(Xi ×d2)+(Xi+1 ×d1)

Wherein,

d1 +d2 =1

In the case of the reduction process, the system writes the data in the line buffer 3083 while processing the data for complementation thereof and, at the same time, transmits the data processed for reduction for the preceding line, reading the data out of the buffer. In the case of the enlargement process, the system once writes the data as they are and at the same time transmits the data for the preceding line while processing the data for complementation for enlargement. Although the complementation and enlargement process performed at the time of writing the data would make it necessary to increase the clock in proportion to the enlargement ratio for the time when the writing process is performed, the design of the process described above permits the writing/reading of the data with the same clock. Moreover, with this construction, it is possible to process the shift image in the main scanning direction by reading the data from a point in the middle of the sequence or reading the data with a delay in timing, and it is possible to perform the repeating process by reading the data in repetition, and it is also possible to perform the mirror image processing by reading the data in the reverse direction.

(i) Screen generator

The screen generator 309 outputs the signals on the chromatic gradation of the toner for the process color after it converts the signals into the binary value ON/OFF signals for the toner, and this generator performs the binary value conversion process and the error dispersion process through its comparison of the threshold value matrix and the value of the data expressed in chromatic gradation. The IOT inputs these binary value toner signals and reproduces the picture images in the halftone by turning on and off the laser beam in an oval shape approximately 80 μmφ in vertical diameter and 60 μmφ in horizontal diameter in such a way as to work with the signals in such a manner that they correspond to 16 dots/mm.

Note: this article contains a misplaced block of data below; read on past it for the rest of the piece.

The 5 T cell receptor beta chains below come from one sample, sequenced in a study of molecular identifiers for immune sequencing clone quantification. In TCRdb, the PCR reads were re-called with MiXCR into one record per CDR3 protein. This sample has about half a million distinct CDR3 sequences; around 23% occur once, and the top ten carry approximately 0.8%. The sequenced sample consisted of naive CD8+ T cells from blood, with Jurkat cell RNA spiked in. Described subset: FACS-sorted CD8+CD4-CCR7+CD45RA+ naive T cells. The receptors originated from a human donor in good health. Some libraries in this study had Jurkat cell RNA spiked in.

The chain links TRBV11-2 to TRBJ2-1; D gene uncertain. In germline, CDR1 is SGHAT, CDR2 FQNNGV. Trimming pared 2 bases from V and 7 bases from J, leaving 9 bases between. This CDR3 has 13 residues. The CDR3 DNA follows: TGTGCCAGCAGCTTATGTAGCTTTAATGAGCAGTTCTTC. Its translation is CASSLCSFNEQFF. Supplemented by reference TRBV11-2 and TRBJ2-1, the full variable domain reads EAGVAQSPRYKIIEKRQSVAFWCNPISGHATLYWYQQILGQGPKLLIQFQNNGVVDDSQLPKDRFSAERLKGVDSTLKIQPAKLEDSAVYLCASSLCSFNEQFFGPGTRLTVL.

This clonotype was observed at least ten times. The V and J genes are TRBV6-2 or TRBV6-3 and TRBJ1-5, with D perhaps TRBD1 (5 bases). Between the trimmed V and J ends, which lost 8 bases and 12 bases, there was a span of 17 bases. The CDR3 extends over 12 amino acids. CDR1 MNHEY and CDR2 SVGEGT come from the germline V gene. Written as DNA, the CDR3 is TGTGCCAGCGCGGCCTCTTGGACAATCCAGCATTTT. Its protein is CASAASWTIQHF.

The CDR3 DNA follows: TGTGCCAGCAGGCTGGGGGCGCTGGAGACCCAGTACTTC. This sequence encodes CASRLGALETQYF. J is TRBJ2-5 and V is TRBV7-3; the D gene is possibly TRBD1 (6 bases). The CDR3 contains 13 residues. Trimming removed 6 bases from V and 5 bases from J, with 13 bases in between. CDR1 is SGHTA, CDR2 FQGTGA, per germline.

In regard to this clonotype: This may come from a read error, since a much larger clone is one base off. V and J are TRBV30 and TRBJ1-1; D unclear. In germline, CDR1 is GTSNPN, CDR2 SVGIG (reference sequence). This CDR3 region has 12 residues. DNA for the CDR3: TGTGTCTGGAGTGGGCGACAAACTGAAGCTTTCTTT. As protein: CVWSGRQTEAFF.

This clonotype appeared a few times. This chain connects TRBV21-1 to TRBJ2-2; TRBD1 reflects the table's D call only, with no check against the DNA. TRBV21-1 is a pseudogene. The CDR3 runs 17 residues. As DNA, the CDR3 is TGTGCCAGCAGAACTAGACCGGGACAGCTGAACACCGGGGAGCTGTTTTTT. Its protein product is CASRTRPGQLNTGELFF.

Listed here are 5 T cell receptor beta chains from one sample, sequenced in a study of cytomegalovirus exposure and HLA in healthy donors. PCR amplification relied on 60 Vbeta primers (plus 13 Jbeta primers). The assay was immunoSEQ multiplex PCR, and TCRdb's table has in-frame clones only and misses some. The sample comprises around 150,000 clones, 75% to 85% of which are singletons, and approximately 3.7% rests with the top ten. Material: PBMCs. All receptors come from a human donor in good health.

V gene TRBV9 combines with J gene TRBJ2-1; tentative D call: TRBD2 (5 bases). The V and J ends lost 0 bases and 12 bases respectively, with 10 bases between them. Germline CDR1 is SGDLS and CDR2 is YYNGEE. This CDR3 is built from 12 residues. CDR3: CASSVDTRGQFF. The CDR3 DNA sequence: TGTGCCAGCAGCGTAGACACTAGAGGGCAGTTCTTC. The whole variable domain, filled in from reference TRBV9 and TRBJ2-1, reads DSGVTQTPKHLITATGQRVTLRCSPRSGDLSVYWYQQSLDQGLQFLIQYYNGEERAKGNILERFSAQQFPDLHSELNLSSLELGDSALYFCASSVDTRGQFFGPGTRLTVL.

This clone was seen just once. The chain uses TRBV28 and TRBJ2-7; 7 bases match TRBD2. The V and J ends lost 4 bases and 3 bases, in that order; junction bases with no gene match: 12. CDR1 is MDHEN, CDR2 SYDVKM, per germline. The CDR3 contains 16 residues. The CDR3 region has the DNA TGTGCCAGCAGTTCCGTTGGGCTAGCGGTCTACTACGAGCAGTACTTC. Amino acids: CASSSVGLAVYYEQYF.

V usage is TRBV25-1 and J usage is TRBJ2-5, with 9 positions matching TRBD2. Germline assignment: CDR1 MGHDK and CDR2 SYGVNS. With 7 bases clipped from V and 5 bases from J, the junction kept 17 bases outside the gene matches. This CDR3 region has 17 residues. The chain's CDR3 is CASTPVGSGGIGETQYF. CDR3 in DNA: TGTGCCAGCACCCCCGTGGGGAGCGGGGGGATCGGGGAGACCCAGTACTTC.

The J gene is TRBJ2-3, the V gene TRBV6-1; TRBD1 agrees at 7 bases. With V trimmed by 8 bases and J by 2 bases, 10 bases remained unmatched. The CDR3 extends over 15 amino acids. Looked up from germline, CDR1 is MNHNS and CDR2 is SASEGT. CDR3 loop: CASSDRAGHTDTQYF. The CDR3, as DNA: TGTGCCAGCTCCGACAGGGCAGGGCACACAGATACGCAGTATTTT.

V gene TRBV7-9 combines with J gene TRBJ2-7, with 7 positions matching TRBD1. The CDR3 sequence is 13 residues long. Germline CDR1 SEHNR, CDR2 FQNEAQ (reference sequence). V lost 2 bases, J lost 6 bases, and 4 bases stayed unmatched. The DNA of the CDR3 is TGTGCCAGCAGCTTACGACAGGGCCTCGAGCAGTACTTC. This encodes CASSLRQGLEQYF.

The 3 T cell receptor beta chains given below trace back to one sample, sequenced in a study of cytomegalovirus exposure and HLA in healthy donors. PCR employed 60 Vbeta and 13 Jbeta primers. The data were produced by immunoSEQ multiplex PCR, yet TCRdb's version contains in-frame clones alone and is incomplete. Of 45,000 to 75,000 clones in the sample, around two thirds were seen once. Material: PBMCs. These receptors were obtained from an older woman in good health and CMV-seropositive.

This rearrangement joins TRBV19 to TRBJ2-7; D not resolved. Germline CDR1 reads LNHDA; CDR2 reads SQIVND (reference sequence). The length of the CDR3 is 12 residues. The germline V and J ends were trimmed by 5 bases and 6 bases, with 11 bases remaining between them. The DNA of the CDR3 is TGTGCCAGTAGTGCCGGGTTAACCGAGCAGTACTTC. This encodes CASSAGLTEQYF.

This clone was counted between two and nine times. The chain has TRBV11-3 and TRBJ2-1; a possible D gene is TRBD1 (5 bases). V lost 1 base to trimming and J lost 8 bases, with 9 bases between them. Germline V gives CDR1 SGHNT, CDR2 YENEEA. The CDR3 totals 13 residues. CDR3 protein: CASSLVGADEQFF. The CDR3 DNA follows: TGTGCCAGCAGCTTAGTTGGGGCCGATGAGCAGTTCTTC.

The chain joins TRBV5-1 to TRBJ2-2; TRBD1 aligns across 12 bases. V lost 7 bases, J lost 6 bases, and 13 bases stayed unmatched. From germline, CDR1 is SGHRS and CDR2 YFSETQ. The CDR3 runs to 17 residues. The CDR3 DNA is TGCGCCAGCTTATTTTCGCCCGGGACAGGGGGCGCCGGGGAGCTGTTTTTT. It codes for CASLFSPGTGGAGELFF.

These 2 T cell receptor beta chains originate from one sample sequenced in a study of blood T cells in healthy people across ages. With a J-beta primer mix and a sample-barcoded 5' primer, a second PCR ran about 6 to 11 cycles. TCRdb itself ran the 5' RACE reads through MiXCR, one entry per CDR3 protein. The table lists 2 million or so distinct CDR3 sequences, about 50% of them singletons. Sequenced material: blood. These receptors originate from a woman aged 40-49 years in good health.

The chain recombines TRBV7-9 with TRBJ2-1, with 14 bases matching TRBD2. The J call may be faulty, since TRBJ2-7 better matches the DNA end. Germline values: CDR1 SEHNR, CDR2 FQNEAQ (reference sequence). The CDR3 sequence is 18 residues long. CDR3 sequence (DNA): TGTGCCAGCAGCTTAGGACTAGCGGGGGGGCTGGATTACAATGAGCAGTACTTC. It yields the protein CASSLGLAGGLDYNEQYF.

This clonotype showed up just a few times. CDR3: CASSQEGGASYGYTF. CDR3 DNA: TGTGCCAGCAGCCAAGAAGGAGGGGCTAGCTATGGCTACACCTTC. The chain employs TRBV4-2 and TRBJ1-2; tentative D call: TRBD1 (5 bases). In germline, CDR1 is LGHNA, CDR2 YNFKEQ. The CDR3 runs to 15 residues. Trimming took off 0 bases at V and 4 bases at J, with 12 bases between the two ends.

First, a description is made of the way how the chromatic gradation is expressed by the threshold matrix which composes halftone cells s 4×4, for example, are formed, as illustrated in FIG. 15(n). First, the screen generator sets the threshold matrix m in correspondence to halftone cells s like these, and data values expressed in terms of chromatic gradation are then compared with the matrix.

The 4×4 halftone cells with 16 dots/mm are generally known as mesh dots at 100 spi in a range of 16 steps in chromatic gradation, but, at this level, the picture images are coarse, so that the reproducibility of color images will be inferior. In this invention, therefore, this picture element (pixel) with 16 dots/mm is divided into four parts vertically (i.e. in the main scanning direction) as a method of increasing the chromatic gradation, and thus the ON/OFF frequency of the laser beam as viewed in relation to the picture element taken as the unit is set by the unit equivalent to 1/4th of what is used in the conventional counterpart, i.e. the factor is improved to a level four times higher, as shown in FIG. 15(o), with the result that a chromatic gradation higher by four times has been achieved thereby. Accordingly, in correspondence with this, a threshold value matrix m' as shown in FIG. 15(o) is set up. Moreover, for increasing the number of lines, it will also be possible to employ a sub-matrix method.